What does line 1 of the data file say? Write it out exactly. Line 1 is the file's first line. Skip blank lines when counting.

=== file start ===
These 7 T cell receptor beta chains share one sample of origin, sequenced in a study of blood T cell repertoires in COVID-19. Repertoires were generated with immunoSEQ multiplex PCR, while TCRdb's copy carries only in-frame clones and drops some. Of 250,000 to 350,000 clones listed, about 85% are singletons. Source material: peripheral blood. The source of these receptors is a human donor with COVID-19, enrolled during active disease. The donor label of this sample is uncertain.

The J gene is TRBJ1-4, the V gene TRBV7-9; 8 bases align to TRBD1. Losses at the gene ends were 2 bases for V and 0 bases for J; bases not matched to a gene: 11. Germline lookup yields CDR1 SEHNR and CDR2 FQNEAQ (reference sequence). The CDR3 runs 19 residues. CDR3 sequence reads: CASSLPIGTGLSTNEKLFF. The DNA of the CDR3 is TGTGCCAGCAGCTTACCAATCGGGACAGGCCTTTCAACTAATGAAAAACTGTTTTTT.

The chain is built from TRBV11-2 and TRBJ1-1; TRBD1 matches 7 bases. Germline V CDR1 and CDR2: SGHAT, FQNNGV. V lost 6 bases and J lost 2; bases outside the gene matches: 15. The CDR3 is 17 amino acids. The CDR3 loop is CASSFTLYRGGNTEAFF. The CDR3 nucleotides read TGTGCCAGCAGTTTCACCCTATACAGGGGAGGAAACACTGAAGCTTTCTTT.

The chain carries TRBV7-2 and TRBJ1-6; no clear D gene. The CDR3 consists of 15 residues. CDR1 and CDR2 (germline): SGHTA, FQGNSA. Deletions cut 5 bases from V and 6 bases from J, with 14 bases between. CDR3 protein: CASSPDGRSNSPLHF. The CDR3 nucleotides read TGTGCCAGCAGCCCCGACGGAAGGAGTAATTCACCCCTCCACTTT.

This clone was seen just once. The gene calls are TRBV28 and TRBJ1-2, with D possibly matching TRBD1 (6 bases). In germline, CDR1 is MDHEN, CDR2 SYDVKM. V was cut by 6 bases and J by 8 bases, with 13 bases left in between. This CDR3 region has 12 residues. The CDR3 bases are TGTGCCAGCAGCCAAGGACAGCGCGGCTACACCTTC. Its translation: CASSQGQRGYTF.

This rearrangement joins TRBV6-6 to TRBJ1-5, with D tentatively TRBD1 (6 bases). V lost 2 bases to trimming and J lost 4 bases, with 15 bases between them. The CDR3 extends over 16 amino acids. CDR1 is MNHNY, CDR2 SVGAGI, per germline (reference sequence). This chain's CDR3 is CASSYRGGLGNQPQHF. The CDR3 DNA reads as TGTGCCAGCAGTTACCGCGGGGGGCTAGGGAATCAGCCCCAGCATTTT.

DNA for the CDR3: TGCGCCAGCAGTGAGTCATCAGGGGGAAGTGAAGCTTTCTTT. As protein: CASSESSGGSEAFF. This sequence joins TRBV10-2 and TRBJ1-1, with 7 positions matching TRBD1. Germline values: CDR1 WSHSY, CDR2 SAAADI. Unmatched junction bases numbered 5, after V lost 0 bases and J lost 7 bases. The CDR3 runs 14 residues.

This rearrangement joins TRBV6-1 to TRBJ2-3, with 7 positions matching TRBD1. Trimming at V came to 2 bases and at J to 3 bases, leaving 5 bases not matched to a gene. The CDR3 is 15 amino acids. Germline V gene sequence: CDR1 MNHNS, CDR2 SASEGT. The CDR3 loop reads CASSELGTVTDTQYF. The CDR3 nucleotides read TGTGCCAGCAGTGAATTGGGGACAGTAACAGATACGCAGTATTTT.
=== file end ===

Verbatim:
These 7 T cell receptor beta chains share one sample of origin, sequenced in a study of blood T cell repertoires in COVID-19. Repertoires were generated with immunoSEQ multiplex PCR, while TCRdb's copy carries only in-frame clones and drops some. Of 250,000 to 350,000 clones listed, about 85% are singletons. Source material: peripheral blood. The source of these receptors is a human donor with COVID-19, enrolled during active disease. The donor label of this sample is uncertain.